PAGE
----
Insurance and Mortality

I cannot believe that Ezra Klein had to even waste time arguing over the fact that lack of insurance leads to increased mortality. He’s been engaged in such a debate in the blogosphere for the last few days and provides what might be his “closing argument” here.

There certainly is no argument with the opposing view that those who are at immediate threat of loss of life will receive emergency care even if uninsured.  However, while such people will not be turned away from an emergency room, the care they receive afterward can still differ from those who are insured and this has been demonstrated to affect mortality.

To deny the effects on mortality of lack of insurance is also to deny that both preventative medicine and long term care of chronic disease have an effect on mortality. Both claims are absurd, and Klein does provide evidence to support what we would think.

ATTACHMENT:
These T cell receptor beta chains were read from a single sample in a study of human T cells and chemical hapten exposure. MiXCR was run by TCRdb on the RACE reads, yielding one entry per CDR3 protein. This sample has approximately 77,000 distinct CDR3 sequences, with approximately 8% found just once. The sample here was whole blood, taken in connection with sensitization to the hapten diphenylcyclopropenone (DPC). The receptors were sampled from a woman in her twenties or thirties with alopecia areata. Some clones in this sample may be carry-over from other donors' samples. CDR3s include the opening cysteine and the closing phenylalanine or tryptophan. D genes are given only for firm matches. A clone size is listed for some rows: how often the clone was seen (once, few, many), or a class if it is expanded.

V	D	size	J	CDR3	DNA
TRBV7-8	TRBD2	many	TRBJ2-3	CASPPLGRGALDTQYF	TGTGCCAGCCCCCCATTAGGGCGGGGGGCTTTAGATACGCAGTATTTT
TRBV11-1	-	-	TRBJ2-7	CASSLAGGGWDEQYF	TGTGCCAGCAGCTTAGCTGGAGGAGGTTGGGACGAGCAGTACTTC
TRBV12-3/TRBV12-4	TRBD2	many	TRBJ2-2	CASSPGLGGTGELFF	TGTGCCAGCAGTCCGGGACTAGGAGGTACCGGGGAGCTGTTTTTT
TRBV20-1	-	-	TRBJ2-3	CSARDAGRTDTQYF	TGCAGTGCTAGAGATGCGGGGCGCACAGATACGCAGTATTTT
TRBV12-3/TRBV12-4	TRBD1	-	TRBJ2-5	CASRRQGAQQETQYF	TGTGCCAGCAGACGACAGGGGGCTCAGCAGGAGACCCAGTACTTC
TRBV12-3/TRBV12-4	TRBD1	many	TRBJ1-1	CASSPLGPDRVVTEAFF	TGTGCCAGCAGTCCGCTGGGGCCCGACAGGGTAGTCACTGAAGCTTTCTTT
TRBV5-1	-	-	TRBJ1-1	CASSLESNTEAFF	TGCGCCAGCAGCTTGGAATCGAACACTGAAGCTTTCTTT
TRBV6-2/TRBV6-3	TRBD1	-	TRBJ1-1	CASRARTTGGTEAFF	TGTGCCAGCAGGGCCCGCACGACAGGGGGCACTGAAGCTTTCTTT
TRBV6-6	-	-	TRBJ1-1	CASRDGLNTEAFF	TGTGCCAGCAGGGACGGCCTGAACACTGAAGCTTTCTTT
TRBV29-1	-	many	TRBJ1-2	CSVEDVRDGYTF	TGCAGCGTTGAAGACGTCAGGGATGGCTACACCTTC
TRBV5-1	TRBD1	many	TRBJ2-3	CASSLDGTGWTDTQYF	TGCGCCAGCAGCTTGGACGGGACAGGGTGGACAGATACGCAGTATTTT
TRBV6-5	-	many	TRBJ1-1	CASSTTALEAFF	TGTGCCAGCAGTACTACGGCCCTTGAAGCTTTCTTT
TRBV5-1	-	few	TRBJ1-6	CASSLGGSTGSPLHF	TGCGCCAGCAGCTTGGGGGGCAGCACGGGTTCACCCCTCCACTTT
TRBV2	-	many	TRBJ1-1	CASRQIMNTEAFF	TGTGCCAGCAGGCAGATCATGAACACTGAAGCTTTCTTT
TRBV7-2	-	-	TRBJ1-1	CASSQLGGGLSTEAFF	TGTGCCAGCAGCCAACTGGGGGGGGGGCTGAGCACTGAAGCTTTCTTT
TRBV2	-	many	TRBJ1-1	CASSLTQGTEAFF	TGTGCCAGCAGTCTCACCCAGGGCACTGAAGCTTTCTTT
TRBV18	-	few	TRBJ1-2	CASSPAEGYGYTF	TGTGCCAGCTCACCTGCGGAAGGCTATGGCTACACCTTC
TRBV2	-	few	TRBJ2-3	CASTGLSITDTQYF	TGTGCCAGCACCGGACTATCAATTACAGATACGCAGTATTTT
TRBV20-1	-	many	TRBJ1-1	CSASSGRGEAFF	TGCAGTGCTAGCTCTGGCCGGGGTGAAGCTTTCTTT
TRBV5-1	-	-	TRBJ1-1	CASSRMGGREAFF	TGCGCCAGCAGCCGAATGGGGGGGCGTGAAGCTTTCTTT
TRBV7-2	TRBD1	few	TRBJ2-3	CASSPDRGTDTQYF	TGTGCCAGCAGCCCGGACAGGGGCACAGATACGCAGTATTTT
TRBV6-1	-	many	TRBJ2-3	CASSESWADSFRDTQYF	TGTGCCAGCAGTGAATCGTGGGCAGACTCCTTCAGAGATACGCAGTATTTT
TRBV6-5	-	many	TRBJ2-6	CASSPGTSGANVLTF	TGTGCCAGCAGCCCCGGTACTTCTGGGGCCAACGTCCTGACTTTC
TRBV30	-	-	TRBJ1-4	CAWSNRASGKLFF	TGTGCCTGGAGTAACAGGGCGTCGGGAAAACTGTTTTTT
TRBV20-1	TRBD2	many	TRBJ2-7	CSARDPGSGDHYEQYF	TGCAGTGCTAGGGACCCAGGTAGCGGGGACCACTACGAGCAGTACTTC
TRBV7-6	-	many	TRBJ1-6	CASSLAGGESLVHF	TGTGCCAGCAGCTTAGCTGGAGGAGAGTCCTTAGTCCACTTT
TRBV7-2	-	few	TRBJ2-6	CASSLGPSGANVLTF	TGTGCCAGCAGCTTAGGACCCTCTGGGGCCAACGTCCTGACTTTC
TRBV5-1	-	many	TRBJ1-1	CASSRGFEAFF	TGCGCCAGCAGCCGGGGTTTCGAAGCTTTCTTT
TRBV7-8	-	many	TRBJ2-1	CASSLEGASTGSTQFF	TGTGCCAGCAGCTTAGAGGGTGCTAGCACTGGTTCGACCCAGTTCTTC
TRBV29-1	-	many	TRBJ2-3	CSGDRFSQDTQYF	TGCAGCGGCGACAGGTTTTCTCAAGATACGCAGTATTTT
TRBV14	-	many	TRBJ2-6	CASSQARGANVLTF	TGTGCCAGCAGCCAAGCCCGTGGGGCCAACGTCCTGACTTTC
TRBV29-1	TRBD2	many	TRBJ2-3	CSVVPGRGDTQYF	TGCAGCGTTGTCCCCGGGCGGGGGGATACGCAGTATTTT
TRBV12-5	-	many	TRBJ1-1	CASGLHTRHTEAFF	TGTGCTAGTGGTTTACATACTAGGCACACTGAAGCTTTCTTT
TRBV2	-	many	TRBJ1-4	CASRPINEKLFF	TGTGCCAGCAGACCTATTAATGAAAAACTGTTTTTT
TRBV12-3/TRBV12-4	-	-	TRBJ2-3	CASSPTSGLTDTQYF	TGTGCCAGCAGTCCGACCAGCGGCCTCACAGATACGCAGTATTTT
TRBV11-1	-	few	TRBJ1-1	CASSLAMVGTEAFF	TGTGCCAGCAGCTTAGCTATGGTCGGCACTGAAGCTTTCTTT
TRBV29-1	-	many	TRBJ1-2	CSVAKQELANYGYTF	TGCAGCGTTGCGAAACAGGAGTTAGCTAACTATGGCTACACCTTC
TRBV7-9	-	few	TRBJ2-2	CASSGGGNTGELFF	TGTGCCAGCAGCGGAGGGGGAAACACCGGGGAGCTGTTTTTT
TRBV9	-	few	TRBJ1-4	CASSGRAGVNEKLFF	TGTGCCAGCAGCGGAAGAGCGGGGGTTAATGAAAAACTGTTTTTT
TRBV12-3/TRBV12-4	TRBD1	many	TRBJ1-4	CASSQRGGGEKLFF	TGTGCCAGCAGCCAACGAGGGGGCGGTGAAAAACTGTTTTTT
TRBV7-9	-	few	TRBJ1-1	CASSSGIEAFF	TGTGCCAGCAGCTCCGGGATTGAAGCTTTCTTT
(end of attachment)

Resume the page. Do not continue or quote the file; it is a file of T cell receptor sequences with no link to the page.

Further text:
While there is no question that lack of insurance does increase mortality, there is a legitimate question as to the actual numbers. Klein cites a number of 18,000 people dying a year due to lack of health insurance. There are other numbers floating around but, regardless of the exact number, in terms of mortality we have the equivalent of multiple 9/11 attacks every year due to lack of health care coverage.

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1 Comment

  1. 1
    Ron Chusid says:

    I can't believe that Ezra Klein had to spend the last few days showing relationship between insurance & mortality. http://bit.ly/cGI3e7 #p2

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